Last updated: September 20, 2021
What is Skin Cancer?
Skin cancer, the most common form of cancer in the United States, is divided into nonmelanomas and melanomas.
- Nonmelanomas (usually basal cell and squamous cell cancers) are the most common type of skin cancer. They are also the easiest to treat if found in time. These cancers are more common in older people.
- Melanoma is less common than basal cell and squamous cell skin cancers, but it is far more serious. Melanoma is almost always curable in its early stages. If not caught early, it can spread to other parts of the body.
Warning Signs of Skin Cancer
Skin cancer is a serious disease that can cause scarring and even death. Inspect your skin often (at least every three months) and take note of all the spots on your body, from moles to freckles to age spots. Contact your health care provider if you see any change on one of your spots or you see any of these warning signs:
- A new growth (such as moles, birthmarks or spots)
- Sudden or progressive change in a mole, freckle or birthmark’s appearance
- A sore that doesn’t heal
- A mole, bump or nodule that is scary, lumpy, crusting or bleeding, or takes on an irregular shape
- Swelling, irritation, redness or spread of color into the skin near a mole, birthmark or freckle
- Dark, freckle-like areas under a fingernail or toenail
Nonmelanoma cancers usually affect parts of the body that get the most sun, such as the forehead, nose or ears; but, melanomas can be anywhere on the body, even under the nails or between toes.
Risk Factors for Skin Cancer
There are some risks that you should be aware of for you and your family that you can control. It is important to remember that everyone is at risk for skin cancer regardless of race.
Risk Factors You Can Control
- Ultraviolet (UV) radiation exposure is the main risk factor that causes skin cancer. UV radiation comes from the sun (even on cold or cloudy days), sunlamps and tanning beds. A person’s risk of skin cancer is related to a lifetime exposure to UV radiation. Skin damage happens when there is any change to the color in the skin, including tanning and burning.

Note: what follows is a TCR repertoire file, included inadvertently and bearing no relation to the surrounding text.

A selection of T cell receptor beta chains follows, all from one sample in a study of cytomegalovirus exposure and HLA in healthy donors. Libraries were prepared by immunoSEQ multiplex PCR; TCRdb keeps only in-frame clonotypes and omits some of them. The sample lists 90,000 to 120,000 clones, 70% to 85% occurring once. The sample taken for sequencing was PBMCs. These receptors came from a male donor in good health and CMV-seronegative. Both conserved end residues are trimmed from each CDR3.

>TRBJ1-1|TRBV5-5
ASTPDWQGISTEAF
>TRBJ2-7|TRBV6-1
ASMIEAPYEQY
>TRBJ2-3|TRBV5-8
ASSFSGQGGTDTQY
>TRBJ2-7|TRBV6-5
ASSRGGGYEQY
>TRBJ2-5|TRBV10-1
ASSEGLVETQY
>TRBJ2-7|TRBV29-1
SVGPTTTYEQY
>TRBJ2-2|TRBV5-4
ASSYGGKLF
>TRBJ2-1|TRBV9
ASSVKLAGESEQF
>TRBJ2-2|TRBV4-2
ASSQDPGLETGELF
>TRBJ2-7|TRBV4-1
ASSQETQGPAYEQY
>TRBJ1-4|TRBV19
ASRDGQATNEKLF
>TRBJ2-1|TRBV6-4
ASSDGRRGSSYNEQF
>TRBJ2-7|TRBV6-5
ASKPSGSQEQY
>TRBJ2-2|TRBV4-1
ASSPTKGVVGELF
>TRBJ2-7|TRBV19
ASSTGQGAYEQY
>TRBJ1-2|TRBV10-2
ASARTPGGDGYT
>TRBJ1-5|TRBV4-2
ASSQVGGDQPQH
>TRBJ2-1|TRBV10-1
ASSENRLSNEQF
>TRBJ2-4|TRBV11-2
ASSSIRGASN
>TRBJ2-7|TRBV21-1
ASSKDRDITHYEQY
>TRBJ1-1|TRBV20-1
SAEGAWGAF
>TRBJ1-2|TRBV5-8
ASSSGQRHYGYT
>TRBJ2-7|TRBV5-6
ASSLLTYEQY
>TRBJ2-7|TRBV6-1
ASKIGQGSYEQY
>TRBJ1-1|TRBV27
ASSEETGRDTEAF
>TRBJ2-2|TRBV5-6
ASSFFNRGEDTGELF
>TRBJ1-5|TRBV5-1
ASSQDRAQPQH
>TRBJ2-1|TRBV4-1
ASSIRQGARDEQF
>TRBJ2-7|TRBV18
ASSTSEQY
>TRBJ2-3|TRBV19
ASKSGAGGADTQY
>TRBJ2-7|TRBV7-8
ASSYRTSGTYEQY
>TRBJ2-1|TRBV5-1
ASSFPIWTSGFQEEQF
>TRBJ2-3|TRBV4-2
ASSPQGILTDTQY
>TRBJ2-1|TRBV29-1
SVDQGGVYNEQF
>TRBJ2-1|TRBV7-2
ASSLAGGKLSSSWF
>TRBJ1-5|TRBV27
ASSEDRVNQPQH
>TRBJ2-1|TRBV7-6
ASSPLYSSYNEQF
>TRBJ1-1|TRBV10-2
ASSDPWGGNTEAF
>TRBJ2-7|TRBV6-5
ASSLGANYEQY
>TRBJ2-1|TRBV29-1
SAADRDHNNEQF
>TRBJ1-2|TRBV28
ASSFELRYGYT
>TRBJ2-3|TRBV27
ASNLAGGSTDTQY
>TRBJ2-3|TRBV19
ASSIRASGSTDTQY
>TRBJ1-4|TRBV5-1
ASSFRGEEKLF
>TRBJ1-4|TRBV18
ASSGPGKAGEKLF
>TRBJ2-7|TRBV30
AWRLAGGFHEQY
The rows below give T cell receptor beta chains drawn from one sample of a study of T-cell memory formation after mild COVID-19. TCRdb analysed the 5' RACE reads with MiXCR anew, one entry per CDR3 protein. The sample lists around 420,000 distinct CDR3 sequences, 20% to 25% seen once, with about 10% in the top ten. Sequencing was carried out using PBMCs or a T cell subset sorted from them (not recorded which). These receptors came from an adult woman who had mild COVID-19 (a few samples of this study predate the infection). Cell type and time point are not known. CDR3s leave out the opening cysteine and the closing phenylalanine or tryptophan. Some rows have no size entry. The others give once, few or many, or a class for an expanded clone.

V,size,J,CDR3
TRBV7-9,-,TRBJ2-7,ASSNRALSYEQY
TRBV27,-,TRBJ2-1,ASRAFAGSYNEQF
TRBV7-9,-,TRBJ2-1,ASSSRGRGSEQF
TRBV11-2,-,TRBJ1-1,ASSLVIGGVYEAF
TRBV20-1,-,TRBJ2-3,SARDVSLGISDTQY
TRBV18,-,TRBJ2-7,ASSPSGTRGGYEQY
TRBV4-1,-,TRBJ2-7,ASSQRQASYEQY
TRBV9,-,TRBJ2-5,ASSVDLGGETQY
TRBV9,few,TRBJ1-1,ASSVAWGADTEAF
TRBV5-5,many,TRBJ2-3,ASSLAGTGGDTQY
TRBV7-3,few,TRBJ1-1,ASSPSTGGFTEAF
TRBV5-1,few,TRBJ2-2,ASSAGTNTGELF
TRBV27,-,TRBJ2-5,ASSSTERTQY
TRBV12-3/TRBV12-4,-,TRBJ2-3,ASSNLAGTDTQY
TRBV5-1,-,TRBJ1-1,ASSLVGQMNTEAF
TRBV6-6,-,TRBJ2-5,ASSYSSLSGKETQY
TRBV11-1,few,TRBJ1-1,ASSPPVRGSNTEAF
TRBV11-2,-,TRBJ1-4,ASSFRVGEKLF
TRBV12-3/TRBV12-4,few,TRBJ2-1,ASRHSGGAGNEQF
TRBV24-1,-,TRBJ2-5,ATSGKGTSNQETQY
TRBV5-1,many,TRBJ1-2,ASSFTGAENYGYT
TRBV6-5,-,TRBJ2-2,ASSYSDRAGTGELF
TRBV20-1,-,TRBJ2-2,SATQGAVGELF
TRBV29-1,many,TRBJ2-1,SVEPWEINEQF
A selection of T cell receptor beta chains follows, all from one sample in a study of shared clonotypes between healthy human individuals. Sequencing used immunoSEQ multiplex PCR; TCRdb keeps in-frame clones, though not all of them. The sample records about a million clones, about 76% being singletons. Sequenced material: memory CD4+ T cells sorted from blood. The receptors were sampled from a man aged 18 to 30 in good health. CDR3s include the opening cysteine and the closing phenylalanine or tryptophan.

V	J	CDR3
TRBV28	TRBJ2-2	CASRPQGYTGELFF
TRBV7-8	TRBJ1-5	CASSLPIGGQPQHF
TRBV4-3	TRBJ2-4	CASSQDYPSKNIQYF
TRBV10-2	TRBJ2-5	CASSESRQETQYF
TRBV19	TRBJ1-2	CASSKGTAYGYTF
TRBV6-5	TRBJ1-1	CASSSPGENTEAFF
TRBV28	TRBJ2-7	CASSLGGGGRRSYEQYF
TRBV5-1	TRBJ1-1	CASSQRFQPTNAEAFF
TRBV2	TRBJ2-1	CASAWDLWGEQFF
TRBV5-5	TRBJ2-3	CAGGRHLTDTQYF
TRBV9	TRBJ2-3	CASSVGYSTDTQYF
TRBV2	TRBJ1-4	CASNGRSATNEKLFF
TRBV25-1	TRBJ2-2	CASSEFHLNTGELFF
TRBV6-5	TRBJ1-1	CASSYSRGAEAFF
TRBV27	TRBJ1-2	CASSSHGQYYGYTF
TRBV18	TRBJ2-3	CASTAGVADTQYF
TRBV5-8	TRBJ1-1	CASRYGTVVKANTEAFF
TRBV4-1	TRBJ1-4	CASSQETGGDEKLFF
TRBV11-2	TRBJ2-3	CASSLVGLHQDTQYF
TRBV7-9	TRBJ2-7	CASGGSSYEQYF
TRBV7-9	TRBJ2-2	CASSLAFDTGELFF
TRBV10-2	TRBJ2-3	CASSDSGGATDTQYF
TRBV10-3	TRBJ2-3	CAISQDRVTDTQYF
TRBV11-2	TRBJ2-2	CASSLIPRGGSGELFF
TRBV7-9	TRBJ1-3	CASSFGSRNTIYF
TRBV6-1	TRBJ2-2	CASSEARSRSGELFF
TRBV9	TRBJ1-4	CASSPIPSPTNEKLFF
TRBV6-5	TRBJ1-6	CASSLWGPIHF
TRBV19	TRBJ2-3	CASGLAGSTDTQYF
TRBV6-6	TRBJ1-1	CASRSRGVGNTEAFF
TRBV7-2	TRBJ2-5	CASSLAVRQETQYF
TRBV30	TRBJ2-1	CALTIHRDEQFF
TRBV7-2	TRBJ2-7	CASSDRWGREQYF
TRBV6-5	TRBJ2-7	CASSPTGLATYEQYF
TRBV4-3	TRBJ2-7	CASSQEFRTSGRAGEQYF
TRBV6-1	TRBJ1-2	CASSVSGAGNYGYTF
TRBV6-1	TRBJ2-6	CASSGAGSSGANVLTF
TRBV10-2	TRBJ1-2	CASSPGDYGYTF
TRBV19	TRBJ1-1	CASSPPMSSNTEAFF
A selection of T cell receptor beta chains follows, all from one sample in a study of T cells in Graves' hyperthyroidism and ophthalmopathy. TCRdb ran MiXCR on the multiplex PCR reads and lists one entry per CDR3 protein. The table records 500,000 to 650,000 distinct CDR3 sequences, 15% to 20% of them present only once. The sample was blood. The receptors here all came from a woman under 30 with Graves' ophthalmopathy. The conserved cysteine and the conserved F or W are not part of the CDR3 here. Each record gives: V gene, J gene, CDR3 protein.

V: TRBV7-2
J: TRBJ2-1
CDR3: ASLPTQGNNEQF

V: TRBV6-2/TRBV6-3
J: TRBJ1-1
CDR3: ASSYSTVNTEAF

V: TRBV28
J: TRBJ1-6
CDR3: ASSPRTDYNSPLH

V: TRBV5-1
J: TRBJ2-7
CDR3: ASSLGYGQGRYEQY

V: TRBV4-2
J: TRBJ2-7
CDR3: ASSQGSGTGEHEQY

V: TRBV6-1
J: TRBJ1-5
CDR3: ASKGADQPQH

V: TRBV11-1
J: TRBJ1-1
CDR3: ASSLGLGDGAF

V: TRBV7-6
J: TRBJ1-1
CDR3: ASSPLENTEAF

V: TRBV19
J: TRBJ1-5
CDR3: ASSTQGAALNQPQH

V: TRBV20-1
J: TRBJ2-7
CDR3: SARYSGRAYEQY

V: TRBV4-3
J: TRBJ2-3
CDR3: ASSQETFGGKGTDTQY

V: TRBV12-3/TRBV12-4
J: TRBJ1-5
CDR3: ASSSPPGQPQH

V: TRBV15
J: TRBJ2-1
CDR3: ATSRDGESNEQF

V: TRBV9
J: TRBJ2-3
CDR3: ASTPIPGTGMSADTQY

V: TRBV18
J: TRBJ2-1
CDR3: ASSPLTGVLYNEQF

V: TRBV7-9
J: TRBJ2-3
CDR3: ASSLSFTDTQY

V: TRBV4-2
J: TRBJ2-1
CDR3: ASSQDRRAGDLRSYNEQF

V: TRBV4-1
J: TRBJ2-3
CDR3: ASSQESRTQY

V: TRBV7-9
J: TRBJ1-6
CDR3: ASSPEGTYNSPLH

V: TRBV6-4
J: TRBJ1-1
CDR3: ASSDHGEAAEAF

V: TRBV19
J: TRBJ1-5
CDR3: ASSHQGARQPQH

- A few bad sunburns can increase a child’s risk for skin cancer later in life.
- Water, snow, sand and concrete can increase the exposure from reflected rays.
Risk Factors You Cannot Change
- Personal past history of skin cancer
- Family history of skin cancer
- Fair skin
- Light-colored hair and eyes
- Men are more likely to have skin cancer than women.
Screening Recommendations for Skin Cancer
It is important to check your skin regularly for signs of skin cancer. For more information on what to look for and screenings, click here.
For a list of free skin cancer screenings sponsored by American Academy of Dermatology, click here.
Sun Safety Recommendations
- Avoid sun midday from 10 a.m. to 2 p.m. when UV rays are strongest.
- Cover up when outside in sunlight by wearing a wide-brimmed hat, long-sleeved shirt and full-length pants. Seek shade on sunny days. Use an umbrella at the beach or pool and take breaks under a tree or other shaded area.
- Use water resistant broad-spectrum sunscreen with an SPF of 30 or higher 15-30 minutes before going outside daily, even on cloudy days. Remember to reapply sunscreen at least every two hours and right after swimming, sweating or toweling off. Use a lip balm with an SPF of 30 or higher.
- Wear sunglasses with 100 percent UVA and UVB protection. Make sure prescription glasses have UV protection too.
For more sun safety tips go to www.GetSunSmart.org
For information regarding skin cancer, order a FREE Get Sun Smart Kit online or request one from the Learn To Live Line at 410-222-7979 or email email@example.com. Include your name and complete address.
View these websites for more information about skin cancer.